The Pentagon hosted its first-ever “lab day” this week, a rare chance to showcase 100 of the latest high-tech advances from more than 38,000 of the top scientists across the United States.
The goal of much of this revolutionary work is “to keep and maintain an unfair fight” for the US military, says Maj. Gen. Thomas Masiello, commander of the Air Force Research Laboratory.
In other words, the Pentagon likes to maintain the dominance of the US military in every possible way. These high-tech creations, Major General Masiello adds, “are game-changers.”
To this end, here are five of the most talked-about technologies around the Pentagon courtyard, where the creations were on display this week.
It’s a “Human-Machine interface” designed to be wearable high-tech gear for the battlefield. Coming from the military, it’s also an acronym, of course: Battlefield Air Targeting Man-Aided kNowledge.
The goal was to make some equipment smaller and more useful, but not so small that troops experience the “Zoolander effect,” says Michael Sedillo, an expert on the BATMAN project, referring to the film character’s phone that was so super-tiny that it was unusable.
“When you’re out in the field, and your hand’s shaking because you’re in the middle of a battle, that’s not what you need,” he says. Instead, the team goes for function, weaving LED lights into the fingers of gloves, for example.
The team is also working on the possibility of “e-textiles.” “What if we wove fiber-optics into your clothing?” Mr. Sedillo asks. You could aim a device at a vest to send vital battlefield information. “Then, boom, you’ve got it.”
Landing a fighter jet on the deck of an aircraft carrier has long been some of the trickiest work in the military.
Now, the Navy has developed the “Magic Carpet,” a set of innovations that makes it easier for pilots to control the landing of the plane, which requires great skill and experience.
Navy officials say that since the technology has been in place, it has saved at least two expensive F-16 fighter jets from crashing (and, potentially, two lives in the process, Navy officials add).
"We had 100 percent reduction of our deviations on touchdown, because there's less workload, and because it's very predictable and intuitive," said Naval Air Systems Command engineer James Denham, describing the initial testing.
3D facial recognition binoculars
These high-tech binoculars can help Special Operations Forces, for example, scan a crowd in a town square and potentially identify a bad guy from a list of some half-a-million faces programmed into the system.
What’s more, it can do this from a distance of more than two football fields, which is also helpful for troops providing base protection in places like Afghanistan, for example. Eventually, the goal is for binoculars to work from a distance of 300-500 meters.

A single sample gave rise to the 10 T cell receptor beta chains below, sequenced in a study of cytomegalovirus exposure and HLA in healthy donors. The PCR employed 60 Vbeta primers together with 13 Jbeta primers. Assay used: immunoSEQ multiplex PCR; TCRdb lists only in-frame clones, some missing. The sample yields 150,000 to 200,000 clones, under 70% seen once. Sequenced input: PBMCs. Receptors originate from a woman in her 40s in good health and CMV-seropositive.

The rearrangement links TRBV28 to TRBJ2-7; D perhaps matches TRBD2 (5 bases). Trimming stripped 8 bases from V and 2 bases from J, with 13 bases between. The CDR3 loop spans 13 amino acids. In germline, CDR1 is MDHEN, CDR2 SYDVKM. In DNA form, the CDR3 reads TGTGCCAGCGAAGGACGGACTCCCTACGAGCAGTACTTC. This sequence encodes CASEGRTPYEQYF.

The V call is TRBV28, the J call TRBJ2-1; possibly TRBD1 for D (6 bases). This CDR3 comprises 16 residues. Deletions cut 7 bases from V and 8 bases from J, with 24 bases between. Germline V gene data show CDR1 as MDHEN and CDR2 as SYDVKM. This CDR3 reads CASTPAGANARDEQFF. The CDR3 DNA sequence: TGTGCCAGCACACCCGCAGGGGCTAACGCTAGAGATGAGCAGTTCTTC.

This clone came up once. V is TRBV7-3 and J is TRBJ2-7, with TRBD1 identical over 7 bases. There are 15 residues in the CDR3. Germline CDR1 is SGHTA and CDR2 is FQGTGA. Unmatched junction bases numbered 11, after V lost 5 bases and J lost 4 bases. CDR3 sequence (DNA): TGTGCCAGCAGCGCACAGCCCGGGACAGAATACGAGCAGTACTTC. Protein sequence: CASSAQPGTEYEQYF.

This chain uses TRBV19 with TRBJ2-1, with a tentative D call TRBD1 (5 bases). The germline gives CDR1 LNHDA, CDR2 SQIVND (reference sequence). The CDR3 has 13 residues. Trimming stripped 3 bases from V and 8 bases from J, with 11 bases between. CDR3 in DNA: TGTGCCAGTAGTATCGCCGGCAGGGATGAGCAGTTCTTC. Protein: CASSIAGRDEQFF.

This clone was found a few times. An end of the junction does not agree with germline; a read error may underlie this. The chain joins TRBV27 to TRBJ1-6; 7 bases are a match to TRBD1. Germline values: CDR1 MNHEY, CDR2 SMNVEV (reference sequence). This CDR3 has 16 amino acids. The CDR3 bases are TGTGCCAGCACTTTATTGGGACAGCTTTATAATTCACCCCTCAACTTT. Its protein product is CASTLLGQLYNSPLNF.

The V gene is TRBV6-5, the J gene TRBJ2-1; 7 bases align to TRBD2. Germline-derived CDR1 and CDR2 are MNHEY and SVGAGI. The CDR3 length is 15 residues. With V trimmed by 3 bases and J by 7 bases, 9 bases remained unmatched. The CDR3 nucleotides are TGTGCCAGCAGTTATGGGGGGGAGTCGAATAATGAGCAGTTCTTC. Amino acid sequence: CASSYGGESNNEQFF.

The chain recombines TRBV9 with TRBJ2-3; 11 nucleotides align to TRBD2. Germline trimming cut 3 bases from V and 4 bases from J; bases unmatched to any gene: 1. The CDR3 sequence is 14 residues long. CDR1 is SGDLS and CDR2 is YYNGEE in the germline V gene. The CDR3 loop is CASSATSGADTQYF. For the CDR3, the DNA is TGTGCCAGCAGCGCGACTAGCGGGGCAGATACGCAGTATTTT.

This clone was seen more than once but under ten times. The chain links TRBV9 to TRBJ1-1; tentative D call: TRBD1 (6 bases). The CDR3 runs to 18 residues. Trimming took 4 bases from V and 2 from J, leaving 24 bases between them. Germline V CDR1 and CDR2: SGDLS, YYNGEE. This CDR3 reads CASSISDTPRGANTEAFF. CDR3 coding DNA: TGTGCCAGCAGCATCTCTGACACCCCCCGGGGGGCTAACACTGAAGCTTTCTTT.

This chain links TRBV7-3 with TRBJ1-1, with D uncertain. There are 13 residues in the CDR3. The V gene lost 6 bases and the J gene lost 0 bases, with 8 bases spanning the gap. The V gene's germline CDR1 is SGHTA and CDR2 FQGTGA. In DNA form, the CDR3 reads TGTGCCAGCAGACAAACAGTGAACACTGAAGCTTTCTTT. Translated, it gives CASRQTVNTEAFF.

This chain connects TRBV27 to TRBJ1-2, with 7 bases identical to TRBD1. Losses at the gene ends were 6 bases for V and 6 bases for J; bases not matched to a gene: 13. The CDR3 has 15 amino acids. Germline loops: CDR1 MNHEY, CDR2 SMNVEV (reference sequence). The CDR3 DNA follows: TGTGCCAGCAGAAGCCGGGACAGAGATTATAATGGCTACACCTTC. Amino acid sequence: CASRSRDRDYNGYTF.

“The benefit is that the subject doesn’t need to be cooperative” to be identified, says Michael Richmond, the project lead. “It’s a covert tool.”
Richmond’s training in astrophysics came in handy in developing the system. “Whether you’re looking at stars or a person, optics are very important,” he says.
Directed energy weapons
The Air Force is well on its way to using lasers as weapons in place of traditional exploding munitions, working with the Pentagon’s futuristic arm, the Defense Advanced Research Projects Agency to develop “medium power” lasers for fighter jets.
The benefits of laser weapons are that they are highly accurate, says David Hardy, who laughs when asked for his quintessentially military title: director of the Directed Energy Directorate.
Want to stop a moving truck from a fighter jet? With a laser weapon, “You can decide which tire to shoot out,” Dr. Hardy says. “You don’t blow things up, you melt holes.” As a result, passengers riding shotgun, say, are less likely to be hurt.
“The military is all about functional defeat,” Hardy adds. “If you can do it with minimal collateral damage, we like that.”
Electronic carrier pigeons
Like high-tech ravens from Game of Thrones, these saucer-sized, “disposable drones” are designed to act as message deliverers or sensors, but be “as light as a paper airplane,” says Aaron Kahn, a flight controls engineer at the Naval Research Laboratory.
The micro air vehicle is known as the CICADA and is “the smallest, simplest, and lowest-cost air vehicle” around. They can stack flat in a tube of 50, made from what looks like a cardboard circuit board.
Each one carries pressure, temperature, and humidity sensors. It also includes a modem “for data exfiltration once emplaced” using, say, an existing cell-phone network. They can also act as acoustic sensors, to fly, land, and transmit data along roads “so you can tell if a car went by,” Kahn notes.
It flies on autopilot, so the best part is that getting them in place – and leaving them there once their work is done – doesn’t place troops in danger.